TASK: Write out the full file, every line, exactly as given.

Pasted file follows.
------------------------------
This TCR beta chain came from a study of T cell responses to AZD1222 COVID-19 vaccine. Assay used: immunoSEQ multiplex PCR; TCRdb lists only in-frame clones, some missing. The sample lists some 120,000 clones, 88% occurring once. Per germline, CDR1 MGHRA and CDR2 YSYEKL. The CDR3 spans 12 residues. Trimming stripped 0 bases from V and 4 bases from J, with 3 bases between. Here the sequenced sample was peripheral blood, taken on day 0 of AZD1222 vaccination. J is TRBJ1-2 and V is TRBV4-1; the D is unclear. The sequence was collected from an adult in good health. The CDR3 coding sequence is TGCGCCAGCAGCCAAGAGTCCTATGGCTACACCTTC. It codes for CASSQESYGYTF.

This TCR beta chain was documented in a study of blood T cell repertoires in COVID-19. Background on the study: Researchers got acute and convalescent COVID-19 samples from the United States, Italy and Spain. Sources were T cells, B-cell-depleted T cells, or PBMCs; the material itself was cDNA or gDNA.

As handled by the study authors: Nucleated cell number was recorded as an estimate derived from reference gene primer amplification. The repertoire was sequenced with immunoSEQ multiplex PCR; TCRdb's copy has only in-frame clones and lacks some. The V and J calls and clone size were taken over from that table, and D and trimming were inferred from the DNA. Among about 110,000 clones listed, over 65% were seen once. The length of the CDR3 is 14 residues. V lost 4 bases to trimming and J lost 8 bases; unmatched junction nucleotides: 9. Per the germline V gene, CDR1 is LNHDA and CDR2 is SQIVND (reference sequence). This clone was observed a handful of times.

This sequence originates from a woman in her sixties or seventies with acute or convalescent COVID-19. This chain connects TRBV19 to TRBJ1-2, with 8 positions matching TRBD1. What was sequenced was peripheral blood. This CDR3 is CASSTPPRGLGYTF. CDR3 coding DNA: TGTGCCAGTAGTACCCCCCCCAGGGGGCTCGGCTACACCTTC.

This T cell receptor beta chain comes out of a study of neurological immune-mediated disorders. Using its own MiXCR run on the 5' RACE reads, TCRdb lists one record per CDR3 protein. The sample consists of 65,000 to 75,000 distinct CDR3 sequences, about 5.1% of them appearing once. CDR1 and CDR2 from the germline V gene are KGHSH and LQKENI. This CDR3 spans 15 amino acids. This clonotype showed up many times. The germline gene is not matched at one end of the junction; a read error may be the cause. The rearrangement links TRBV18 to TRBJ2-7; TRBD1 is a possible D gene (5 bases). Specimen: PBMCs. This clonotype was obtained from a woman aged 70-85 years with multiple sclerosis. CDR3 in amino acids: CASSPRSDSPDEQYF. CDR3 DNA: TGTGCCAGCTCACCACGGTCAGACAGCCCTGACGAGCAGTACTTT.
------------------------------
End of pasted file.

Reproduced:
This TCR beta chain came from a study of T cell responses to AZD1222 COVID-19 vaccine. Assay used: immunoSEQ multiplex PCR; TCRdb lists only in-frame clones, some missing. The sample lists some 120,000 clones, 88% occurring once. Per germline, CDR1 MGHRA and CDR2 YSYEKL. The CDR3 spans 12 residues. Trimming stripped 0 bases from V and 4 bases from J, with 3 bases between. Here the sequenced sample was peripheral blood, taken on day 0 of AZD1222 vaccination. J is TRBJ1-2 and V is TRBV4-1; the D is unclear. The sequence was collected from an adult in good health. The CDR3 coding sequence is TGCGCCAGCAGCCAAGAGTCCTATGGCTACACCTTC. It codes for CASSQESYGYTF.

This TCR beta chain was documented in a study of blood T cell repertoires in COVID-19. Background on the study: Researchers got acute and convalescent COVID-19 samples from the United States, Italy and Spain. Sources were T cells, B-cell-depleted T cells, or PBMCs; the material itself was cDNA or gDNA.

As handled by the study authors: Nucleated cell number was recorded as an estimate derived from reference gene primer amplification. The repertoire was sequenced with immunoSEQ multiplex PCR; TCRdb's copy has only in-frame clones and lacks some. The V and J calls and clone size were taken over from that table, and D and trimming were inferred from the DNA. Among about 110,000 clones listed, over 65% were seen once. The length of the CDR3 is 14 residues. V lost 4 bases to trimming and J lost 8 bases; unmatched junction nucleotides: 9. Per the germline V gene, CDR1 is LNHDA and CDR2 is SQIVND (reference sequence). This clone was observed a handful of times.

This sequence originates from a woman in her sixties or seventies with acute or convalescent COVID-19. This chain connects TRBV19 to TRBJ1-2, with 8 positions matching TRBD1. What was sequenced was peripheral blood. This CDR3 is CASSTPPRGLGYTF. CDR3 coding DNA: TGTGCCAGTAGTACCCCCCCCAGGGGGCTCGGCTACACCTTC.

This T cell receptor beta chain comes out of a study of neurological immune-mediated disorders. Using its own MiXCR run on the 5' RACE reads, TCRdb lists one record per CDR3 protein. The sample consists of 65,000 to 75,000 distinct CDR3 sequences, about 5.1% of them appearing once. CDR1 and CDR2 from the germline V gene are KGHSH and LQKENI. This CDR3 spans 15 amino acids. This clonotype showed up many times. The germline gene is not matched at one end of the junction; a read error may be the cause. The rearrangement links TRBV18 to TRBJ2-7; TRBD1 is a possible D gene (5 bases). Specimen: PBMCs. This clonotype was obtained from a woman aged 70-85 years with multiple sclerosis. CDR3 in amino acids: CASSPRSDSPDEQYF. CDR3 DNA: TGTGCCAGCTCACCACGGTCAGACAGCCCTGACGAGCAGTACTTT.